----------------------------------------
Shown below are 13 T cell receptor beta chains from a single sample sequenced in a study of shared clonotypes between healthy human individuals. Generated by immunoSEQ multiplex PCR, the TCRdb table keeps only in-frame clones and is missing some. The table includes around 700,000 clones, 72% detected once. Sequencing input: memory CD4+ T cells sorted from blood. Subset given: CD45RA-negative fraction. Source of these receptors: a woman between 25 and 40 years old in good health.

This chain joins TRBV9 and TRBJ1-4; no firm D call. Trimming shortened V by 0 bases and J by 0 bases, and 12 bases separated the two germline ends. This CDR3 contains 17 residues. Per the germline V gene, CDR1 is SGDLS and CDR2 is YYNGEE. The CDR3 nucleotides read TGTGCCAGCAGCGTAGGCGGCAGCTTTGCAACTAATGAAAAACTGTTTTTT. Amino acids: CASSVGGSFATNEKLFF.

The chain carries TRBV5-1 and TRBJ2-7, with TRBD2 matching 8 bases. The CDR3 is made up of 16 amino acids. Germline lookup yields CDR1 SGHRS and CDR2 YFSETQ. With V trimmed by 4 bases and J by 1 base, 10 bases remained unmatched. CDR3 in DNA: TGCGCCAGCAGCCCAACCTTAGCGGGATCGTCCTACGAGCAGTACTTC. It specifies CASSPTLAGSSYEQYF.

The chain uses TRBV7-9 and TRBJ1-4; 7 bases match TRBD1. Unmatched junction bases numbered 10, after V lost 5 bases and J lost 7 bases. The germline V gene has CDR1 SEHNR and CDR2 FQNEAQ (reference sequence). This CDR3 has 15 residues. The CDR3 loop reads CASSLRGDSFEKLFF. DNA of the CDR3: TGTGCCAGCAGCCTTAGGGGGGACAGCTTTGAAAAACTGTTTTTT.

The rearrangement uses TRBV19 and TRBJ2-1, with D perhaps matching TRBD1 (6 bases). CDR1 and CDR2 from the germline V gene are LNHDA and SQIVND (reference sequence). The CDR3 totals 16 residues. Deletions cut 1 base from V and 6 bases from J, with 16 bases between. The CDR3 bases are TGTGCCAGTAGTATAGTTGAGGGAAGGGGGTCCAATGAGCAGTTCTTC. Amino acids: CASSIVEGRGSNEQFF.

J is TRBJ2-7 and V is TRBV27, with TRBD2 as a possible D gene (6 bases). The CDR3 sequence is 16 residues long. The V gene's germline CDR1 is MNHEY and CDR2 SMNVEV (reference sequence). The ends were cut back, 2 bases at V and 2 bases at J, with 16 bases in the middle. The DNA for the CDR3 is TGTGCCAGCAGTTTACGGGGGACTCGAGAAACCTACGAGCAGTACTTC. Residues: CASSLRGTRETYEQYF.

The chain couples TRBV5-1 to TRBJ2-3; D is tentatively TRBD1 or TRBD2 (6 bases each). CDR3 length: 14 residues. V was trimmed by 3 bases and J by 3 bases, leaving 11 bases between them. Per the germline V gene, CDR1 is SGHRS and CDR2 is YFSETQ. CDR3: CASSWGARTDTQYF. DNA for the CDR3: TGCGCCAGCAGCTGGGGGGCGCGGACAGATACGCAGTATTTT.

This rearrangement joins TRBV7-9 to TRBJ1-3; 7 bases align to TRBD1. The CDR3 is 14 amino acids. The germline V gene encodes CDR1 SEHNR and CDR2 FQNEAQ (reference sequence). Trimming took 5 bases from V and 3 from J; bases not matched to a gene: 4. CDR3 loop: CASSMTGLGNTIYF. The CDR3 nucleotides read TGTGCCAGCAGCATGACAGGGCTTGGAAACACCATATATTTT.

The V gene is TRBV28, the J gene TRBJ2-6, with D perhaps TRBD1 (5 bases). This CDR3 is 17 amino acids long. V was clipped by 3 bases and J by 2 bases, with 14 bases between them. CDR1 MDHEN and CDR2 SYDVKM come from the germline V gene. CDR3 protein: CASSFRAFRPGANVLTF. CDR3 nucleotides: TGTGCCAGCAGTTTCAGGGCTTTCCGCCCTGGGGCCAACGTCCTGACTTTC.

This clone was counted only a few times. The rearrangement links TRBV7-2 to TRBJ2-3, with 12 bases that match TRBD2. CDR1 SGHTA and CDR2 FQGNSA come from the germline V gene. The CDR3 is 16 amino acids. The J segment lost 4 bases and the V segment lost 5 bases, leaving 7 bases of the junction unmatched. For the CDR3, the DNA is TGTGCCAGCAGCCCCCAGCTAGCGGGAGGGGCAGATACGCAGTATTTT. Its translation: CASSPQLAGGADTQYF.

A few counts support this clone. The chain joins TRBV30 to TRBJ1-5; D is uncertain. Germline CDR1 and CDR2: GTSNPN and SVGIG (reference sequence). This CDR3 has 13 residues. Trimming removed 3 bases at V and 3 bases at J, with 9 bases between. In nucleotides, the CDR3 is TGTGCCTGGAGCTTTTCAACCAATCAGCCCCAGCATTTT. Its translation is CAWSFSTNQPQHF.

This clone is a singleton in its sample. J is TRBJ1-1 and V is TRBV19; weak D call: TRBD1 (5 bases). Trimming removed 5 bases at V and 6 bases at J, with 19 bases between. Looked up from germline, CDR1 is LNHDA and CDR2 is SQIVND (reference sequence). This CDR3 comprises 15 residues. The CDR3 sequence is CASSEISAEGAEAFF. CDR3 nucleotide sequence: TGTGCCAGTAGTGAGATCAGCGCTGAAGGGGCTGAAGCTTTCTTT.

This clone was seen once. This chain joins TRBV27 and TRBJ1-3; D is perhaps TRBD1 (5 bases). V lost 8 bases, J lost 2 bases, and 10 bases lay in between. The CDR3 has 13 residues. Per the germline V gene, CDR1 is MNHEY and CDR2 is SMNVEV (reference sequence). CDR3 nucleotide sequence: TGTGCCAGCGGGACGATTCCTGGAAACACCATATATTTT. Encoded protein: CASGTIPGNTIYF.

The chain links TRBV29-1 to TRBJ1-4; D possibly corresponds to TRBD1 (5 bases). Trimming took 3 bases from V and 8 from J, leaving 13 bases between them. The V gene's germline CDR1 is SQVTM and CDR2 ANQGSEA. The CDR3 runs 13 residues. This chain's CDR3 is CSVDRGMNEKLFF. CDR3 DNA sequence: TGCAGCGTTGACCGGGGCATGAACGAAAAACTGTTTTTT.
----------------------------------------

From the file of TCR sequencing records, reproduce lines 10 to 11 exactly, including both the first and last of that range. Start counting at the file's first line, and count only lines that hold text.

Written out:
This clone was counted only a few times. The rearrangement links TRBV7-2 to TRBJ2-3, with 12 bases that match TRBD2. CDR1 SGHTA and CDR2 FQGNSA come from the germline V gene. The CDR3 is 16 amino acids. The J segment lost 4 bases and the V segment lost 5 bases, leaving 7 bases of the junction unmatched. For the CDR3, the DNA is TGTGCCAGCAGCCCCCAGCTAGCGGGAGGGGCAGATACGCAGTATTTT. Its translation: CASSPQLAGGADTQYF.

A few counts support this clone. The chain joins TRBV30 to TRBJ1-5; D is uncertain. Germline CDR1 and CDR2: GTSNPN and SVGIG (reference sequence). This CDR3 has 13 residues. Trimming removed 3 bases at V and 3 bases at J, with 9 bases between. In nucleotides, the CDR3 is TGTGCCTGGAGCTTTTCAACCAATCAGCCCCAGCATTTT. Its translation is CAWSFSTNQPQHF.